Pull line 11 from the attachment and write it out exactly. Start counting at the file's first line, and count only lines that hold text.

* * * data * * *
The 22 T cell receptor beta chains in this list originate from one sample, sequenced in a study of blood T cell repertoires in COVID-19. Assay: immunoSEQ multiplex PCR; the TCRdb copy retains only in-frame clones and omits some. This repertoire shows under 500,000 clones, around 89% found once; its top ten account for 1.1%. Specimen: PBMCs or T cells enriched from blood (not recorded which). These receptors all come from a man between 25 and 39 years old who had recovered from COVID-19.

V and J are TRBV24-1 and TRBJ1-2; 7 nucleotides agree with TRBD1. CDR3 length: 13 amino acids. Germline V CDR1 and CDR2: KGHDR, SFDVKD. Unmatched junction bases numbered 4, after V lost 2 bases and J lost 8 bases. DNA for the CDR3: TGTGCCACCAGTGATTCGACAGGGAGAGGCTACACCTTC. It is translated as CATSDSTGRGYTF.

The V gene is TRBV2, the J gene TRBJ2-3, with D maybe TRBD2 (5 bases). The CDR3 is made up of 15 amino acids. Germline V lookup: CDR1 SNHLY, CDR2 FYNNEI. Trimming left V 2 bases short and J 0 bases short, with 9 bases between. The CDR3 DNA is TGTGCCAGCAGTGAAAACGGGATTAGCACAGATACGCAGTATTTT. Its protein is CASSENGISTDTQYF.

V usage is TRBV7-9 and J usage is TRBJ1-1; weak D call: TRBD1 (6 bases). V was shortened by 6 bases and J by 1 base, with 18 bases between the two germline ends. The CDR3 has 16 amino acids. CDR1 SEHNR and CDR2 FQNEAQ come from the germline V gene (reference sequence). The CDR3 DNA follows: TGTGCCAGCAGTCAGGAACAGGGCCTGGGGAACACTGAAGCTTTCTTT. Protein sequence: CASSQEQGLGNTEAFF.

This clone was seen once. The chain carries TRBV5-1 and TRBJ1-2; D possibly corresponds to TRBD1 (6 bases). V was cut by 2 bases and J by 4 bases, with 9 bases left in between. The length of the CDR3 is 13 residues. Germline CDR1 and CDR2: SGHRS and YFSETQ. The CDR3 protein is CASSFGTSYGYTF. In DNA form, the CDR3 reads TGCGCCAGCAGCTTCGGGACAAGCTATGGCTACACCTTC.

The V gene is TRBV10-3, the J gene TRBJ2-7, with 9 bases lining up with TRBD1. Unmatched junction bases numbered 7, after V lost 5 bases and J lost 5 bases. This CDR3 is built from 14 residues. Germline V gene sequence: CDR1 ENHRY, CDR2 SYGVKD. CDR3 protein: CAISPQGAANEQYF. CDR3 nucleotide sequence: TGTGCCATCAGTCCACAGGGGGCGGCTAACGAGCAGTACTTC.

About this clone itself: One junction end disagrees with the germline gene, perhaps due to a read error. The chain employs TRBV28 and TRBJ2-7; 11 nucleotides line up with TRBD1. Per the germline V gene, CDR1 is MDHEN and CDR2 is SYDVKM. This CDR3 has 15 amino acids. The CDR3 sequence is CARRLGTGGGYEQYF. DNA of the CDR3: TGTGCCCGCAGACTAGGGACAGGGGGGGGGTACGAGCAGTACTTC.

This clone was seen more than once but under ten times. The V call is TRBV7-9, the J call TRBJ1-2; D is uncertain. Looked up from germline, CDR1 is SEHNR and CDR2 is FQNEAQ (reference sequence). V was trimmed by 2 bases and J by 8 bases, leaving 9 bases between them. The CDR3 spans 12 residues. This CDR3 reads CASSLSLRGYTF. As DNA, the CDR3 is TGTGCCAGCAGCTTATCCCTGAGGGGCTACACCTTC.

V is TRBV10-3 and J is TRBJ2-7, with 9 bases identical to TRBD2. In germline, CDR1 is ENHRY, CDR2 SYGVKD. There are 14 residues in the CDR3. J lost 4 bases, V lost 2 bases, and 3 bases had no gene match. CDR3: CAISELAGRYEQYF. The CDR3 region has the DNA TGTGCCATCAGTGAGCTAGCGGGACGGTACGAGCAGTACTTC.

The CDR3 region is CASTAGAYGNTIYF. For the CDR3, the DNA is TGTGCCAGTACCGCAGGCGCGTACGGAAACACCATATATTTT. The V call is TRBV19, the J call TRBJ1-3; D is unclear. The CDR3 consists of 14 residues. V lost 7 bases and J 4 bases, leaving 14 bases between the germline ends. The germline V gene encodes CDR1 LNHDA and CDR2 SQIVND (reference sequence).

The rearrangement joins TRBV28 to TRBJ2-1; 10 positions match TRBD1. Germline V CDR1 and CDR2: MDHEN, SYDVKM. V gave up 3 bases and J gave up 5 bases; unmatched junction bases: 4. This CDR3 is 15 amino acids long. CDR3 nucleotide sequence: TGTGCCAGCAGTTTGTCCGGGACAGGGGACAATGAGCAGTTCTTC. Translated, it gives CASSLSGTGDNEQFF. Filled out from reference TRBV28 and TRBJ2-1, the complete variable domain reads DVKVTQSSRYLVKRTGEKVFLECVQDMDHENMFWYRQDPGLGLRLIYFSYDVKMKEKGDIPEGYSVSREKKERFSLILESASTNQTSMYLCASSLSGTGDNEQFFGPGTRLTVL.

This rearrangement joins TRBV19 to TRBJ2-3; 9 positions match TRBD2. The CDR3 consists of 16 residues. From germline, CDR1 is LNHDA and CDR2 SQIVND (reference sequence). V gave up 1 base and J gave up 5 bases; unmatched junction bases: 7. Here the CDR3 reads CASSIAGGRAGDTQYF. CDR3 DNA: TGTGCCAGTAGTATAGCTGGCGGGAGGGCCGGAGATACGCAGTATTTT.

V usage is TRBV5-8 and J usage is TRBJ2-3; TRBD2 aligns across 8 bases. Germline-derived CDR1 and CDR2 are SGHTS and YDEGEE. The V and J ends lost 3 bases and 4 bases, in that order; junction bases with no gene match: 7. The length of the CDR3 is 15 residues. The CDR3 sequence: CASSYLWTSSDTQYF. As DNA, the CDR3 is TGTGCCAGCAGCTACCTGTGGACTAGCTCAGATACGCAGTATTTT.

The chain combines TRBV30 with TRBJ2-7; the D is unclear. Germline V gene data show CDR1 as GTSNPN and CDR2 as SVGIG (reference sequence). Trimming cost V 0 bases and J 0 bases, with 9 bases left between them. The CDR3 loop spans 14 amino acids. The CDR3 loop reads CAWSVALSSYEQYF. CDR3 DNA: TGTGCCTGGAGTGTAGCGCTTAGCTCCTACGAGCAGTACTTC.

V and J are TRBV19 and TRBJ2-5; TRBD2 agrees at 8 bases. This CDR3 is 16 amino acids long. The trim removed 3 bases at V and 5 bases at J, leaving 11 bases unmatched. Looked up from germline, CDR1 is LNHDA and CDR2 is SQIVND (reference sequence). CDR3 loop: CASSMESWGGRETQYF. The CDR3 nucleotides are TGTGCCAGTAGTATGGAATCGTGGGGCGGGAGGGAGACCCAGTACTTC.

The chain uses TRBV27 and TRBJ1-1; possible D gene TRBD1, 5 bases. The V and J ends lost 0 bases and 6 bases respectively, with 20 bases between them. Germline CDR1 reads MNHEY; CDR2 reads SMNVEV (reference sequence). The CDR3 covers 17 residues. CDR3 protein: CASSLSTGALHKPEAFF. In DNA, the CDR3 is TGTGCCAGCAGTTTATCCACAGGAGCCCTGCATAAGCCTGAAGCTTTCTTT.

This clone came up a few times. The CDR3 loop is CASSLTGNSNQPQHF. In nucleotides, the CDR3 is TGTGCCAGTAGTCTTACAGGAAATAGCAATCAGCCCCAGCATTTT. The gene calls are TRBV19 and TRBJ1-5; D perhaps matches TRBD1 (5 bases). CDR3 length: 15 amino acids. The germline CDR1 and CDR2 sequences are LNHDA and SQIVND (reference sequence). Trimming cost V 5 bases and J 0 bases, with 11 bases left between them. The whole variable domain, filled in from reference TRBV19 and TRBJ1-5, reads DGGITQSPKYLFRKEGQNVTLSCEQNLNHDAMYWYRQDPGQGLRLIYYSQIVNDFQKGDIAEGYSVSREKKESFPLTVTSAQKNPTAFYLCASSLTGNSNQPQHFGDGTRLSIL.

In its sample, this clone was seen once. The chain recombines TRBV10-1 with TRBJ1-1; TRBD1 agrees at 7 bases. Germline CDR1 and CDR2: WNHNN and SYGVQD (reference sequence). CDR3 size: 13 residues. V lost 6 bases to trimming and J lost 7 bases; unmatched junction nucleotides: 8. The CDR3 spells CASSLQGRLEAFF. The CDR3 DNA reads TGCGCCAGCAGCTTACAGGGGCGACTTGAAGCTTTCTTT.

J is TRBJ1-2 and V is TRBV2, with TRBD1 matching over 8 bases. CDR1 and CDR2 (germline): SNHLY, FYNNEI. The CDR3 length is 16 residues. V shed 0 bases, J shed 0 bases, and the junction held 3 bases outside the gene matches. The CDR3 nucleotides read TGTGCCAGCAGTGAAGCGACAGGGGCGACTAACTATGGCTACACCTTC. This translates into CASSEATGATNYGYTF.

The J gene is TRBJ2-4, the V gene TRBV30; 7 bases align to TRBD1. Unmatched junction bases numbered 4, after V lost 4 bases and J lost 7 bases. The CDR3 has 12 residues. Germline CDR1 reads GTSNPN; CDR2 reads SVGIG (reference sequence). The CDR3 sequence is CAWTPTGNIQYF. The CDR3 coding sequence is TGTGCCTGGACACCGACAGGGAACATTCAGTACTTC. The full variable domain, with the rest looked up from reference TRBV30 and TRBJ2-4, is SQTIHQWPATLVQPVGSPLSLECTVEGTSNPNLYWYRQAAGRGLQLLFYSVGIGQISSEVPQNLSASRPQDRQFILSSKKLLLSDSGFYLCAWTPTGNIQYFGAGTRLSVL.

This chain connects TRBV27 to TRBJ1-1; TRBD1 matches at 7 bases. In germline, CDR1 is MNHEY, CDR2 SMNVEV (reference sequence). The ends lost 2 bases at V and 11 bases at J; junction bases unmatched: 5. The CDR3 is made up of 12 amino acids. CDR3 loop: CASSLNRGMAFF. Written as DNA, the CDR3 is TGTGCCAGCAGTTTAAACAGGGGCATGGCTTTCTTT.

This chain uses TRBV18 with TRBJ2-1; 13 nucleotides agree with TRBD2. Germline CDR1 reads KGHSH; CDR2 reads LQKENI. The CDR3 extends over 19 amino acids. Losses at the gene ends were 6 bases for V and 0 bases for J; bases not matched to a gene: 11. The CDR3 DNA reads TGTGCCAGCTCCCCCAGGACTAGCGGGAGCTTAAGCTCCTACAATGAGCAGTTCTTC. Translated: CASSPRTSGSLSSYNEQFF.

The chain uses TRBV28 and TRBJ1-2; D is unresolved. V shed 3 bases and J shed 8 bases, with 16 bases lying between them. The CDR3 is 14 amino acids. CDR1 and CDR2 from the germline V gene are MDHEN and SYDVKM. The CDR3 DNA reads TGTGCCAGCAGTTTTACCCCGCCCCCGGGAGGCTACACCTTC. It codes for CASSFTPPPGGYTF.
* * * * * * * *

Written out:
The rearrangement joins TRBV28 to TRBJ2-1; 10 positions match TRBD1. Germline V CDR1 and CDR2: MDHEN, SYDVKM. V gave up 3 bases and J gave up 5 bases; unmatched junction bases: 4. This CDR3 is 15 amino acids long. CDR3 nucleotide sequence: TGTGCCAGCAGTTTGTCCGGGACAGGGGACAATGAGCAGTTCTTC. Translated, it gives CASSLSGTGDNEQFF. Filled out from reference TRBV28 and TRBJ2-1, the complete variable domain reads DVKVTQSSRYLVKRTGEKVFLECVQDMDHENMFWYRQDPGLGLRLIYFSYDVKMKEKGDIPEGYSVSREKKERFSLILESASTNQTSMYLCASSLSGTGDNEQFFGPGTRLTVL.